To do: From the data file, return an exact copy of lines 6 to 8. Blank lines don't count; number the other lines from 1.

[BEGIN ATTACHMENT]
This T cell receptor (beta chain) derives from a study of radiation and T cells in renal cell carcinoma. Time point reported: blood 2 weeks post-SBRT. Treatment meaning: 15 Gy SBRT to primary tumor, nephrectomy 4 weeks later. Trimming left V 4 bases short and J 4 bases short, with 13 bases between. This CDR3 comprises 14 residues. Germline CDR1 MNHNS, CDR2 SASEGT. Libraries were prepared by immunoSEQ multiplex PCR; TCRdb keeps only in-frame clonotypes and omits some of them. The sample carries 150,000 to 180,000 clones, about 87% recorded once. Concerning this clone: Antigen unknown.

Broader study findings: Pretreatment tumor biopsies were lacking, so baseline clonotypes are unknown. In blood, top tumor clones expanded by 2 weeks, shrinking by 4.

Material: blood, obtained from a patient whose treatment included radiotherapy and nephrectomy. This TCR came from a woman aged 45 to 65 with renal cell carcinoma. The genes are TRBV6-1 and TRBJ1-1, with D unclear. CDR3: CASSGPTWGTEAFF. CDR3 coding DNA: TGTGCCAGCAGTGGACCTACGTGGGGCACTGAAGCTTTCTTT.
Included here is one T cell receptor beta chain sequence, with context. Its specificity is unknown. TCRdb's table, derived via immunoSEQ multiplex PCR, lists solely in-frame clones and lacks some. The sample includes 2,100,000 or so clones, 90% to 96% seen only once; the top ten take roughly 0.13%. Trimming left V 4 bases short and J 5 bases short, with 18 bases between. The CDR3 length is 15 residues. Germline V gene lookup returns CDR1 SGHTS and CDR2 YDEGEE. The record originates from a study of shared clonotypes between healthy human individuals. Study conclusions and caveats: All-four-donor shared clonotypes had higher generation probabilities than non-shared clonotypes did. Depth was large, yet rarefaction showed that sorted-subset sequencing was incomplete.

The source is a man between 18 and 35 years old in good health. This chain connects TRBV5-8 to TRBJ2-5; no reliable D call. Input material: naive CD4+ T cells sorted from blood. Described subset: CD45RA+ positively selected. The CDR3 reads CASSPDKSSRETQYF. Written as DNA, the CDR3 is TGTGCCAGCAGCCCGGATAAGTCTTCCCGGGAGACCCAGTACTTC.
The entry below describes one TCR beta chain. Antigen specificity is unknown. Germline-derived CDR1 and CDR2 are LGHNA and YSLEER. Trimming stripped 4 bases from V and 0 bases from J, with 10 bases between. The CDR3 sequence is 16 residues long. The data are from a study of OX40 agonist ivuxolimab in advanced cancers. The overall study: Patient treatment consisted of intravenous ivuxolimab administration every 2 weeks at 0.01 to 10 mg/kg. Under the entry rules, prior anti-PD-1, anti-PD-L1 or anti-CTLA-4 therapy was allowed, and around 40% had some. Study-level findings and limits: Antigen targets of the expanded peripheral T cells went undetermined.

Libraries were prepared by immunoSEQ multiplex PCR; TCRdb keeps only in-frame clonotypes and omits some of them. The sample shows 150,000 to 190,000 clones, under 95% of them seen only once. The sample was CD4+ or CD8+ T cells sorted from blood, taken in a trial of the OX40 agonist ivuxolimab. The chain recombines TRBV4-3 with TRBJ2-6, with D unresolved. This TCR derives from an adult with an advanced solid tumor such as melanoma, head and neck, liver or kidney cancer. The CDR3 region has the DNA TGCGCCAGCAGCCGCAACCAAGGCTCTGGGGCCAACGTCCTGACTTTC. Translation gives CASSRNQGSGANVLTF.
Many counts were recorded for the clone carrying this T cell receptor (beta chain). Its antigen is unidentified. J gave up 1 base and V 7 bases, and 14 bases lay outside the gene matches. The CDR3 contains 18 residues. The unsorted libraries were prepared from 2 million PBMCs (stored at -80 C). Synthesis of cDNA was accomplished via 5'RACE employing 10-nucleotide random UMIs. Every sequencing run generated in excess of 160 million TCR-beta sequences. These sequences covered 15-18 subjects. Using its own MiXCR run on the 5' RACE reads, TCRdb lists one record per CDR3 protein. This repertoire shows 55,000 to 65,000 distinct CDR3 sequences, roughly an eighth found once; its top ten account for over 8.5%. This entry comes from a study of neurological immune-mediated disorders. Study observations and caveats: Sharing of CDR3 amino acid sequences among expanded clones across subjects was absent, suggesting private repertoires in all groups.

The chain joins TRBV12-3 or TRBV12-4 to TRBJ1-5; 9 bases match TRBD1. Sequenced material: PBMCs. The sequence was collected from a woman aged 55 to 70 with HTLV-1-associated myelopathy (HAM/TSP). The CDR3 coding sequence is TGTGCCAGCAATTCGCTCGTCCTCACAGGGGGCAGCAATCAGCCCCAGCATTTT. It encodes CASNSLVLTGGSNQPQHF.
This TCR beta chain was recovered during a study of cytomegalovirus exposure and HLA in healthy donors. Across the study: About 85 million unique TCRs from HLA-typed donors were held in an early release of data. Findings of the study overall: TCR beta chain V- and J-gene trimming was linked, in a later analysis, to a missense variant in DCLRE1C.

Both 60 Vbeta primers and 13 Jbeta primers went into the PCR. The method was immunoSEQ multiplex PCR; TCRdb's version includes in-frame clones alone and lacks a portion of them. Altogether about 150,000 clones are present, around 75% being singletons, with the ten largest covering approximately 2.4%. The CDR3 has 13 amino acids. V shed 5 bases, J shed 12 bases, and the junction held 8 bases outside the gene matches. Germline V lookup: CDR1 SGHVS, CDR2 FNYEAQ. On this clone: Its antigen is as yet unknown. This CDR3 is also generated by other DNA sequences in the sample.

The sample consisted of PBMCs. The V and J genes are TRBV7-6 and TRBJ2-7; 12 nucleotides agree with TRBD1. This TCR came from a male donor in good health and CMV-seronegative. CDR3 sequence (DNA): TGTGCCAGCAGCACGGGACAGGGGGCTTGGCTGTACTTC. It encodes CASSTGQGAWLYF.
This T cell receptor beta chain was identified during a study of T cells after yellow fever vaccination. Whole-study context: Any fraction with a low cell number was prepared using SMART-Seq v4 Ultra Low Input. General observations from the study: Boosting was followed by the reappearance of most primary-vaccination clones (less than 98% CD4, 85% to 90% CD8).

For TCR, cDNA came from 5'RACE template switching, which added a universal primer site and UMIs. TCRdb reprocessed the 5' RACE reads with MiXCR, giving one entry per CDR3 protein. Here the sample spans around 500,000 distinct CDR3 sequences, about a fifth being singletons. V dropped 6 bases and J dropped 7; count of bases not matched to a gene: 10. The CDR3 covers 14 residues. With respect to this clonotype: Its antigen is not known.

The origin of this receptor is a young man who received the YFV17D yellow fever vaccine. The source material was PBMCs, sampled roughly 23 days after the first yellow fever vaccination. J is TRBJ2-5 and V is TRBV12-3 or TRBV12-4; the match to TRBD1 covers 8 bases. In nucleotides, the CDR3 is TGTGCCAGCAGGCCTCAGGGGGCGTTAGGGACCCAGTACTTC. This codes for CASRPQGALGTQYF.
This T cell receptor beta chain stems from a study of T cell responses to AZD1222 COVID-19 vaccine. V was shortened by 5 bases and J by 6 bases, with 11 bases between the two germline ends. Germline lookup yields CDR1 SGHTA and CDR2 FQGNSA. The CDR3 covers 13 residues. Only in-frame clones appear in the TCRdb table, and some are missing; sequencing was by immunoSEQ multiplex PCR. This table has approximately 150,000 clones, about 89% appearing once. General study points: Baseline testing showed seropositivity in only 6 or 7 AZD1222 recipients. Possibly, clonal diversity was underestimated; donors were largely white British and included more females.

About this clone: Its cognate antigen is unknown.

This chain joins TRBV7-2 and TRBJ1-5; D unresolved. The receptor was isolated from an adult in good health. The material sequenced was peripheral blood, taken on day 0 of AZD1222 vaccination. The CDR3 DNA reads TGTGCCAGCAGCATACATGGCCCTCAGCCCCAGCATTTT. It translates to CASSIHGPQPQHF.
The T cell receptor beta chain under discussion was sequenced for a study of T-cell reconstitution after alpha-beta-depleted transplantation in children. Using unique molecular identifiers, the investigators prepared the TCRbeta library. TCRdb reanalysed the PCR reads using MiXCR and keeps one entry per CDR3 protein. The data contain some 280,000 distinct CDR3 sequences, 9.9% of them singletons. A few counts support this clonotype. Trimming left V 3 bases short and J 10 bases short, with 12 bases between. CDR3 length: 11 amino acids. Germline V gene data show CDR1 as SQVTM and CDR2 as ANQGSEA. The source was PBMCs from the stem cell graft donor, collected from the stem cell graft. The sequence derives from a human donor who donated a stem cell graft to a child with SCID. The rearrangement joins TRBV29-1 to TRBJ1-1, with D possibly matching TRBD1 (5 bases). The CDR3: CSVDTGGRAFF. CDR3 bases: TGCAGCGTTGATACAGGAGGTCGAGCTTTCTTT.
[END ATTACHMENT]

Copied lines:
The entry below describes one TCR beta chain. Antigen specificity is unknown. Germline-derived CDR1 and CDR2 are LGHNA and YSLEER. Trimming stripped 4 bases from V and 0 bases from J, with 10 bases between. The CDR3 sequence is 16 residues long. The data are from a study of OX40 agonist ivuxolimab in advanced cancers. The overall study: Patient treatment consisted of intravenous ivuxolimab administration every 2 weeks at 0.01 to 10 mg/kg. Under the entry rules, prior anti-PD-1, anti-PD-L1 or anti-CTLA-4 therapy was allowed, and around 40% had some. Study-level findings and limits: Antigen targets of the expanded peripheral T cells went undetermined.

Libraries were prepared by immunoSEQ multiplex PCR; TCRdb keeps only in-frame clonotypes and omits some of them. The sample shows 150,000 to 190,000 clones, under 95% of them seen only once. The sample was CD4+ or CD8+ T cells sorted from blood, taken in a trial of the OX40 agonist ivuxolimab. The chain recombines TRBV4-3 with TRBJ2-6, with D unresolved. This TCR derives from an adult with an advanced solid tumor such as melanoma, head and neck, liver or kidney cancer. The CDR3 region has the DNA TGCGCCAGCAGCCGCAACCAAGGCTCTGGGGCCAACGTCCTGACTTTC. Translation gives CASSRNQGSGANVLTF.
Many counts were recorded for the clone carrying this T cell receptor (beta chain). Its antigen is unidentified. J gave up 1 base and V 7 bases, and 14 bases lay outside the gene matches. The CDR3 contains 18 residues. The unsorted libraries were prepared from 2 million PBMCs (stored at -80 C). Synthesis of cDNA was accomplished via 5'RACE employing 10-nucleotide random UMIs. Every sequencing run generated in excess of 160 million TCR-beta sequences. These sequences covered 15-18 subjects. Using its own MiXCR run on the 5' RACE reads, TCRdb lists one record per CDR3 protein. This repertoire shows 55,000 to 65,000 distinct CDR3 sequences, roughly an eighth found once; its top ten account for over 8.5%. This entry comes from a study of neurological immune-mediated disorders. Study observations and caveats: Sharing of CDR3 amino acid sequences among expanded clones across subjects was absent, suggesting private repertoires in all groups.